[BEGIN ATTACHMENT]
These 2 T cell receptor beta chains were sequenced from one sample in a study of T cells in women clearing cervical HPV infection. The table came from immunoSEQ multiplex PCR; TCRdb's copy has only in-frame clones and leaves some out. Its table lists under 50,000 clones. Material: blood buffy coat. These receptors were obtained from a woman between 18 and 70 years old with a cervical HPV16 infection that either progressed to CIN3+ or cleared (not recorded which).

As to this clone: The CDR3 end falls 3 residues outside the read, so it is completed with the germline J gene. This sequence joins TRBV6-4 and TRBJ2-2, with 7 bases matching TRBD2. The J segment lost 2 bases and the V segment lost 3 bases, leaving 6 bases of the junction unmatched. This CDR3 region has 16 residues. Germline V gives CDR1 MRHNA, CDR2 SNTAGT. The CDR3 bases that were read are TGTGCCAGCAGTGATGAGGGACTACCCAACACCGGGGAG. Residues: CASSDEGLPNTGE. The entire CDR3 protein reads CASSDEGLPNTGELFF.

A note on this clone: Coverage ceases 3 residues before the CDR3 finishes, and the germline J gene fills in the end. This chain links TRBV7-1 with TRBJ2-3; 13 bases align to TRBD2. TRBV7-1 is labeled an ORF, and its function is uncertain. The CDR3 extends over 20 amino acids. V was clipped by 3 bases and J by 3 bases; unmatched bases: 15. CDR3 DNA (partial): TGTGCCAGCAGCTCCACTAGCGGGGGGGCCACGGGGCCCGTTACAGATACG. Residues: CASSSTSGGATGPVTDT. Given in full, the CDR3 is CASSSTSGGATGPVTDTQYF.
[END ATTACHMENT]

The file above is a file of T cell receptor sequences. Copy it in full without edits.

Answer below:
These 2 T cell receptor beta chains were sequenced from one sample in a study of T cells in women clearing cervical HPV infection. The table came from immunoSEQ multiplex PCR; TCRdb's copy has only in-frame clones and leaves some out. Its table lists under 50,000 clones. Material: blood buffy coat. These receptors were obtained from a woman between 18 and 70 years old with a cervical HPV16 infection that either progressed to CIN3+ or cleared (not recorded which).

As to this clone: The CDR3 end falls 3 residues outside the read, so it is completed with the germline J gene. This sequence joins TRBV6-4 and TRBJ2-2, with 7 bases matching TRBD2. The J segment lost 2 bases and the V segment lost 3 bases, leaving 6 bases of the junction unmatched. This CDR3 region has 16 residues. Germline V gives CDR1 MRHNA, CDR2 SNTAGT. The CDR3 bases that were read are TGTGCCAGCAGTGATGAGGGACTACCCAACACCGGGGAG. Residues: CASSDEGLPNTGE. The entire CDR3 protein reads CASSDEGLPNTGELFF.

A note on this clone: Coverage ceases 3 residues before the CDR3 finishes, and the germline J gene fills in the end. This chain links TRBV7-1 with TRBJ2-3; 13 bases align to TRBD2. TRBV7-1 is labeled an ORF, and its function is uncertain. The CDR3 extends over 20 amino acids. V was clipped by 3 bases and J by 3 bases; unmatched bases: 15. CDR3 DNA (partial): TGTGCCAGCAGCTCCACTAGCGGGGGGGCCACGGGGCCCGTTACAGATACG. Residues: CASSSTSGGATGPVTDT. Given in full, the CDR3 is CASSSTSGGATGPVTDTQYF.